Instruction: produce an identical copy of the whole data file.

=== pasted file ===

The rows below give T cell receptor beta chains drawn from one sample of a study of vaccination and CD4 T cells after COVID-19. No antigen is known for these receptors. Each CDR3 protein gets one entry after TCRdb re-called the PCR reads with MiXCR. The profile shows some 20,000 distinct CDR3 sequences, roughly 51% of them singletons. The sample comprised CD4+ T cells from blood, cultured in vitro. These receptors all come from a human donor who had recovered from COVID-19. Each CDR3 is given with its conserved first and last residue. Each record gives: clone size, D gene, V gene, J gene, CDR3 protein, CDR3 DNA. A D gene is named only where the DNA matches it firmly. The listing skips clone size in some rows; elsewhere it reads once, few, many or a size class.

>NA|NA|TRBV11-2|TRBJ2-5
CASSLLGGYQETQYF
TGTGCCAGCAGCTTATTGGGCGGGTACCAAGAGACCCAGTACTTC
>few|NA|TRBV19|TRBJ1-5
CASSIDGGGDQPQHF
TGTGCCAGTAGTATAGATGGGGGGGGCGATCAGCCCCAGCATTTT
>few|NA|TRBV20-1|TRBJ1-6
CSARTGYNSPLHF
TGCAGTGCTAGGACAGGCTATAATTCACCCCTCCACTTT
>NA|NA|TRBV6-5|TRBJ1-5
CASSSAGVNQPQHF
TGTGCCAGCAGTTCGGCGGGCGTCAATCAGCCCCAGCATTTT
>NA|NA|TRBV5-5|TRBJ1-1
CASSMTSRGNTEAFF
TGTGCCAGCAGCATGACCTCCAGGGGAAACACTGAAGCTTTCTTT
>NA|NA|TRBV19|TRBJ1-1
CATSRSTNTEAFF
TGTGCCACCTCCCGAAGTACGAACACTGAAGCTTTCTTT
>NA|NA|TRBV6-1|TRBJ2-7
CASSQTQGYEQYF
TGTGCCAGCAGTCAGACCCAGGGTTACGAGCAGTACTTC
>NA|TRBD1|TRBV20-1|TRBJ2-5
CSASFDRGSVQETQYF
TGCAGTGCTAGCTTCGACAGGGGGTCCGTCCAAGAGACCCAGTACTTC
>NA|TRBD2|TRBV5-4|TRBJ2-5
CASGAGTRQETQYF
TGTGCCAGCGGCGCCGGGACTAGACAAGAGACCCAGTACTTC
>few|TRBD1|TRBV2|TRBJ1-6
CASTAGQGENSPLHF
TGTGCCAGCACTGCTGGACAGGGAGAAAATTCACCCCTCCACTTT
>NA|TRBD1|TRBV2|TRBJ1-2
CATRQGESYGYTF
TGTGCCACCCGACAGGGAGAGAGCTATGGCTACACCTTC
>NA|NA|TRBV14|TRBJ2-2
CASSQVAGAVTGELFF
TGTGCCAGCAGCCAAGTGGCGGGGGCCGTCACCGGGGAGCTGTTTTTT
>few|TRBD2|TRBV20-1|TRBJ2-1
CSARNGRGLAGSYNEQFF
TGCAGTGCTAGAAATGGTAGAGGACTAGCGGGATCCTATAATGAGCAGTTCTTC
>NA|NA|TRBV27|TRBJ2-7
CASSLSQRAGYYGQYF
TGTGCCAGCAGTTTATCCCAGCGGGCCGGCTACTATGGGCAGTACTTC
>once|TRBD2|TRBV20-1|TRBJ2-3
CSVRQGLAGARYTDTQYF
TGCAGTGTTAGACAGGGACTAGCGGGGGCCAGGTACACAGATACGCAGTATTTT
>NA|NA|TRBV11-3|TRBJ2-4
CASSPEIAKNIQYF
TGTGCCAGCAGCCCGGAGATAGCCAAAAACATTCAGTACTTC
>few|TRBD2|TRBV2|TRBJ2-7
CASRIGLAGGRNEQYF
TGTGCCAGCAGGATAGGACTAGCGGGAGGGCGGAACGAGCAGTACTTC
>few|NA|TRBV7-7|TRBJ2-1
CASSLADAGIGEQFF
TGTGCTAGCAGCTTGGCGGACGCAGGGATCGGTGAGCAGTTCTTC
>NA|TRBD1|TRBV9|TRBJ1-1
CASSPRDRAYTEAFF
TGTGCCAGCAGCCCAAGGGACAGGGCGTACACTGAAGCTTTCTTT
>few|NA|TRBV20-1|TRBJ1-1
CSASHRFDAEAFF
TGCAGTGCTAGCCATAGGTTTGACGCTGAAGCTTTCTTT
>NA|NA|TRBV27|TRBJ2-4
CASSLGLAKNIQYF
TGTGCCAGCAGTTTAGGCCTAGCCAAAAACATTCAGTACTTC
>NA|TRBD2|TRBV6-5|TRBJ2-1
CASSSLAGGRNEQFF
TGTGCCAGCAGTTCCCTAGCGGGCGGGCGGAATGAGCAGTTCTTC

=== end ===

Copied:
The rows below give T cell receptor beta chains drawn from one sample of a study of vaccination and CD4 T cells after COVID-19. No antigen is known for these receptors. Each CDR3 protein gets one entry after TCRdb re-called the PCR reads with MiXCR. The profile shows some 20,000 distinct CDR3 sequences, roughly 51% of them singletons. The sample comprised CD4+ T cells from blood, cultured in vitro. These receptors all come from a human donor who had recovered from COVID-19. Each CDR3 is given with its conserved first and last residue. Each record gives: clone size, D gene, V gene, J gene, CDR3 protein, CDR3 DNA. A D gene is named only where the DNA matches it firmly. The listing skips clone size in some rows; elsewhere it reads once, few, many or a size class.

>NA|NA|TRBV11-2|TRBJ2-5
CASSLLGGYQETQYF
TGTGCCAGCAGCTTATTGGGCGGGTACCAAGAGACCCAGTACTTC
>few|NA|TRBV19|TRBJ1-5
CASSIDGGGDQPQHF
TGTGCCAGTAGTATAGATGGGGGGGGCGATCAGCCCCAGCATTTT
>few|NA|TRBV20-1|TRBJ1-6
CSARTGYNSPLHF
TGCAGTGCTAGGACAGGCTATAATTCACCCCTCCACTTT
>NA|NA|TRBV6-5|TRBJ1-5
CASSSAGVNQPQHF
TGTGCCAGCAGTTCGGCGGGCGTCAATCAGCCCCAGCATTTT
>NA|NA|TRBV5-5|TRBJ1-1
CASSMTSRGNTEAFF
TGTGCCAGCAGCATGACCTCCAGGGGAAACACTGAAGCTTTCTTT
>NA|NA|TRBV19|TRBJ1-1
CATSRSTNTEAFF
TGTGCCACCTCCCGAAGTACGAACACTGAAGCTTTCTTT
>NA|NA|TRBV6-1|TRBJ2-7
CASSQTQGYEQYF
TGTGCCAGCAGTCAGACCCAGGGTTACGAGCAGTACTTC
>NA|TRBD1|TRBV20-1|TRBJ2-5
CSASFDRGSVQETQYF
TGCAGTGCTAGCTTCGACAGGGGGTCCGTCCAAGAGACCCAGTACTTC
>NA|TRBD2|TRBV5-4|TRBJ2-5
CASGAGTRQETQYF
TGTGCCAGCGGCGCCGGGACTAGACAAGAGACCCAGTACTTC
>few|TRBD1|TRBV2|TRBJ1-6
CASTAGQGENSPLHF
TGTGCCAGCACTGCTGGACAGGGAGAAAATTCACCCCTCCACTTT
>NA|TRBD1|TRBV2|TRBJ1-2
CATRQGESYGYTF
TGTGCCACCCGACAGGGAGAGAGCTATGGCTACACCTTC
>NA|NA|TRBV14|TRBJ2-2
CASSQVAGAVTGELFF
TGTGCCAGCAGCCAAGTGGCGGGGGCCGTCACCGGGGAGCTGTTTTTT
>few|TRBD2|TRBV20-1|TRBJ2-1
CSARNGRGLAGSYNEQFF
TGCAGTGCTAGAAATGGTAGAGGACTAGCGGGATCCTATAATGAGCAGTTCTTC
>NA|NA|TRBV27|TRBJ2-7
CASSLSQRAGYYGQYF
TGTGCCAGCAGTTTATCCCAGCGGGCCGGCTACTATGGGCAGTACTTC
>once|TRBD2|TRBV20-1|TRBJ2-3
CSVRQGLAGARYTDTQYF
TGCAGTGTTAGACAGGGACTAGCGGGGGCCAGGTACACAGATACGCAGTATTTT
>NA|NA|TRBV11-3|TRBJ2-4
CASSPEIAKNIQYF
TGTGCCAGCAGCCCGGAGATAGCCAAAAACATTCAGTACTTC
>few|TRBD2|TRBV2|TRBJ2-7
CASRIGLAGGRNEQYF
TGTGCCAGCAGGATAGGACTAGCGGGAGGGCGGAACGAGCAGTACTTC
>few|NA|TRBV7-7|TRBJ2-1
CASSLADAGIGEQFF
TGTGCTAGCAGCTTGGCGGACGCAGGGATCGGTGAGCAGTTCTTC
>NA|TRBD1|TRBV9|TRBJ1-1
CASSPRDRAYTEAFF
TGTGCCAGCAGCCCAAGGGACAGGGCGTACACTGAAGCTTTCTTT
>few|NA|TRBV20-1|TRBJ1-1
CSASHRFDAEAFF
TGCAGTGCTAGCCATAGGTTTGACGCTGAAGCTTTCTTT
>NA|NA|TRBV27|TRBJ2-4
CASSLGLAKNIQYF
TGTGCCAGCAGTTTAGGCCTAGCCAAAAACATTCAGTACTTC
>NA|TRBD2|TRBV6-5|TRBJ2-1
CASSSLAGGRNEQFF
TGTGCCAGCAGTTCCCTAGCGGGCGGGCGGAATGAGCAGTTCTTC